Divorce is hard enough when you're fighting over assets, but increasingly, I'm seeing the most vicious fights erupt over losses. Maybe that's because personal debt has skyrocketed in Texas-nearly seven percent from 2015-16 (and almost six percent the year before that). Folks in this region owe a staggering $842.5 billion in personal debt.
Unlike personal property, debt doesn't have to be split in Texas. Generally, the law requires the judge to assign the debt to the person who's most responsible for it. But that's where things can get messy.
A judge may have to determine whether you're directly or indirectly responsible for any marital debts. "Directly" is a bit more, well, direct: If you signed a loan agreement, it's your debt.
However, an ex can dump some of debt onto you, by proving that you were indirectly responsible for it. That, in turn, is another two-pronged test. If an ex can prove that she was acting on your behalf at the time she signed the loan agreement, you may well be on the hook. (For example, you needed to remodel the kitchen, but your credit rating wouldn't support a loan, so she signed on instead, and you both benefited from the remodel.)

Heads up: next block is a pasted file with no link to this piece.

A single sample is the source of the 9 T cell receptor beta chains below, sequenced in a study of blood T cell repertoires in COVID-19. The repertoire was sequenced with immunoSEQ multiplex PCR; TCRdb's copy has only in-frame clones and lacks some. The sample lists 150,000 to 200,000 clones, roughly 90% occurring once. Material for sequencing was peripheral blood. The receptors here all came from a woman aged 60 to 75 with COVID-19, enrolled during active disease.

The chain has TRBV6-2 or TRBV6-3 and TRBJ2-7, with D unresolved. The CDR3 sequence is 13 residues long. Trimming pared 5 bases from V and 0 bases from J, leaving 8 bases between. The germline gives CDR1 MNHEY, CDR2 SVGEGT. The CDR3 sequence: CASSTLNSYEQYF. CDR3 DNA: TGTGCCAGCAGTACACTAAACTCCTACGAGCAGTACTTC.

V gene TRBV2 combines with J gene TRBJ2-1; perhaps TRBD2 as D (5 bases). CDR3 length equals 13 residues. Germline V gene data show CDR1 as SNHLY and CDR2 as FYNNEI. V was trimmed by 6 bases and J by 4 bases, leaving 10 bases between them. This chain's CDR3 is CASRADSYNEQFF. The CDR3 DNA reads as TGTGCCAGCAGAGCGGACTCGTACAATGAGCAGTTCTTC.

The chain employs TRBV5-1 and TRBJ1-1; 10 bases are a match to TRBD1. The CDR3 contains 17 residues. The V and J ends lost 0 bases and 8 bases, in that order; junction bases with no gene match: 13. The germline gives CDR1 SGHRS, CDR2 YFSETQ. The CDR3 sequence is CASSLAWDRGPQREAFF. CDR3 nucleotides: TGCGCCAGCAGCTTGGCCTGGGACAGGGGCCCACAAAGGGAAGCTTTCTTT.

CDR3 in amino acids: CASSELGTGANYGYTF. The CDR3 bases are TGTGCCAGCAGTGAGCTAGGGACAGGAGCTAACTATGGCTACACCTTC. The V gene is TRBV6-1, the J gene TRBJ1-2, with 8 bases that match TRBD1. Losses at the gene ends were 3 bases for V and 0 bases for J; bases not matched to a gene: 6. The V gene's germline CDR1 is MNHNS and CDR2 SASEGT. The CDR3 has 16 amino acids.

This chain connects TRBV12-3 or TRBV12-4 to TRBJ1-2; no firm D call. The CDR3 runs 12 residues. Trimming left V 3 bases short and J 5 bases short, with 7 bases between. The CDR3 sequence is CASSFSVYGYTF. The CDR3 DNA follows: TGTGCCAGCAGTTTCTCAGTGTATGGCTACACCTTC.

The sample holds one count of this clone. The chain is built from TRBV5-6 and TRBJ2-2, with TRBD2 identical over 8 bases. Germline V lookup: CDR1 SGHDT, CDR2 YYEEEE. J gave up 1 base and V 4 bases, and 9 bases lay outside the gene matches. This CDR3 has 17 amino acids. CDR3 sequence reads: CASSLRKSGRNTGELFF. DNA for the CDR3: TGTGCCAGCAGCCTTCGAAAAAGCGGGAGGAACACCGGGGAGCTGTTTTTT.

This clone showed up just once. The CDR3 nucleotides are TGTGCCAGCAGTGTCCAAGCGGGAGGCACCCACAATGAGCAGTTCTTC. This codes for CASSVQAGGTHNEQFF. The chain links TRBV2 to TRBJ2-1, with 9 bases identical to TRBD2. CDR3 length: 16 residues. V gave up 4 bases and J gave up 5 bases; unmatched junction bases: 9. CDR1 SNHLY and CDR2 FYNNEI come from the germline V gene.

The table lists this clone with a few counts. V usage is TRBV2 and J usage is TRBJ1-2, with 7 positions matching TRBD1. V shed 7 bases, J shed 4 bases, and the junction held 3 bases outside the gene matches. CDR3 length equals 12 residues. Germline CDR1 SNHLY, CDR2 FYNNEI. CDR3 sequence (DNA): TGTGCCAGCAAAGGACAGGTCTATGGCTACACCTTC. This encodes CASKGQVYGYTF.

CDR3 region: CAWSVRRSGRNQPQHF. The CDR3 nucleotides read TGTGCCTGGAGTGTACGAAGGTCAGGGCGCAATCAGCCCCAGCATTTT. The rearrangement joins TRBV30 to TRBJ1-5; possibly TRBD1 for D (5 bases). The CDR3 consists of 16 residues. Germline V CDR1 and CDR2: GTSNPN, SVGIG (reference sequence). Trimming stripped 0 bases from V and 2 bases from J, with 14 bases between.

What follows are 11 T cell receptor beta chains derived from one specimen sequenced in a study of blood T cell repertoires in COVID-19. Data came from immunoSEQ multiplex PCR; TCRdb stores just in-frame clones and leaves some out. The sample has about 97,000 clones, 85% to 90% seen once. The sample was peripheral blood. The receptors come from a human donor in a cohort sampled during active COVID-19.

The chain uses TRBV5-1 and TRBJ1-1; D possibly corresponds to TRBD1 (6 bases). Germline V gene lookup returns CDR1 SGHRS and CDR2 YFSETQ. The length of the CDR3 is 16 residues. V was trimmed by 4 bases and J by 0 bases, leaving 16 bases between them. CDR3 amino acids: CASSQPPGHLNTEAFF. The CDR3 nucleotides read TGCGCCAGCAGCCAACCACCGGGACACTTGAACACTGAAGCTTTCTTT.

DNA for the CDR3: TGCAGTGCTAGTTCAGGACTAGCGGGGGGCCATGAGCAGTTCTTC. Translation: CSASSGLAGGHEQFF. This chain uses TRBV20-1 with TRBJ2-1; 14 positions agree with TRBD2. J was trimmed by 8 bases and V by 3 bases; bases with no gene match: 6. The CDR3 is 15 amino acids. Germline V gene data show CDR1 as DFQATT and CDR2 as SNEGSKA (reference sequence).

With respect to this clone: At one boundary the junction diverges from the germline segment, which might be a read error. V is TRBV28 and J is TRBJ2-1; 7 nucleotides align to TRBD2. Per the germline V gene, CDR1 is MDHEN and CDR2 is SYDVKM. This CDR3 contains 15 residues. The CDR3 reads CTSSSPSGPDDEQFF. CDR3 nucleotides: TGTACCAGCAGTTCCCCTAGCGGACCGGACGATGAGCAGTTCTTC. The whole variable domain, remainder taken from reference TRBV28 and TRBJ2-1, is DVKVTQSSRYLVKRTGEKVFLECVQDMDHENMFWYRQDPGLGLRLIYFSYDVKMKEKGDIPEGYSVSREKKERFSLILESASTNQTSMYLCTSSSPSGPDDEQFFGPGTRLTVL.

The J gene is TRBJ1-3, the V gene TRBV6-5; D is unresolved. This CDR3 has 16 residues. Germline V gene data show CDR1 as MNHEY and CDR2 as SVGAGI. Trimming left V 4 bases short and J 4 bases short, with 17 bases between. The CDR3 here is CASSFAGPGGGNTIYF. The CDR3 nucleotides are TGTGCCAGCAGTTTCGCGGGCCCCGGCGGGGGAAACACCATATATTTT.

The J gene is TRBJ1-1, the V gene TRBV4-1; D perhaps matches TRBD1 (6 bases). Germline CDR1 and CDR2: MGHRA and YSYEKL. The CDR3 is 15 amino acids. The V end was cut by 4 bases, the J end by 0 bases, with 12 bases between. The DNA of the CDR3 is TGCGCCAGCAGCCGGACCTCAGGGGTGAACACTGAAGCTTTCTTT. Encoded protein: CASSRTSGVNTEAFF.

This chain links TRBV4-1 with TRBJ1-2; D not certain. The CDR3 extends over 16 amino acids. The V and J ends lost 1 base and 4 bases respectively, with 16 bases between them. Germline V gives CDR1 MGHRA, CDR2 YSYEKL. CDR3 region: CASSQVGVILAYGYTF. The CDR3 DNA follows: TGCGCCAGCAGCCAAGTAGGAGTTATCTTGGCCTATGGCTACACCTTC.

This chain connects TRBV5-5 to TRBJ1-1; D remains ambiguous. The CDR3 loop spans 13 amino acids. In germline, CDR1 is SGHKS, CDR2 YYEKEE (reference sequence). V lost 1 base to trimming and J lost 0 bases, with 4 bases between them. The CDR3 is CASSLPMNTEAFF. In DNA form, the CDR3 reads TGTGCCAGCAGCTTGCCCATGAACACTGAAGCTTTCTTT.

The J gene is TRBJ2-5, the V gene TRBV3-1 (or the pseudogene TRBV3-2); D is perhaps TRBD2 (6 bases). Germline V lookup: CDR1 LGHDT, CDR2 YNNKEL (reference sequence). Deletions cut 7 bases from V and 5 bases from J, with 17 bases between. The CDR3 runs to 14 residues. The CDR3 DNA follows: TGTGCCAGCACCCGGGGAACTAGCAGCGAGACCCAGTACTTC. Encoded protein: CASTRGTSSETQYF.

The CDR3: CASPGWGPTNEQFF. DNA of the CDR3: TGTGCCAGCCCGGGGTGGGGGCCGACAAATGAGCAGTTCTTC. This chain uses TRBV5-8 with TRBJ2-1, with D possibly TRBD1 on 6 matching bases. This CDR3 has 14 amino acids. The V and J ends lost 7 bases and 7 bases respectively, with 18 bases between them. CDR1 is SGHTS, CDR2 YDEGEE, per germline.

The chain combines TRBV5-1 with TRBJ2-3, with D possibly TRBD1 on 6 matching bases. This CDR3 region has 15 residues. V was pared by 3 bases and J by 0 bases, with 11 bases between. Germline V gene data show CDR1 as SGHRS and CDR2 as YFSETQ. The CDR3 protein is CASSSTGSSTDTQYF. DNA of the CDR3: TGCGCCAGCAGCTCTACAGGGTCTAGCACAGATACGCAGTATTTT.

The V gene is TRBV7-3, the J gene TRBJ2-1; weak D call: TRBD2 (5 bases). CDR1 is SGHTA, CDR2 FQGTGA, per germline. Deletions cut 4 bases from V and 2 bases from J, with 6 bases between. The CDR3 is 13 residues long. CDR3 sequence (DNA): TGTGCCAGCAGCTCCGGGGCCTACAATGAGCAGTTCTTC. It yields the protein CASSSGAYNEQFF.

You can also be stuck with marital debt if your ex can prove the debt was for "necessaries." Like so much of Texas law, the language of "necessaries" is both concrete and broad.
As a general rule, you may expect to be stuck with a bill if the debt your ex incurred was for food, clothing, housing or medical expenses. That's especially true when kids are the recipients of the necessary.
In fact, according to an analysis done at Baylor, attorney fees may be considered a necessary that the other spouse must pay-even if the fees relate to the divorce!
So forget the gold mine. The issue in some divorce proceedings is going to be, "Who gets the shaft?"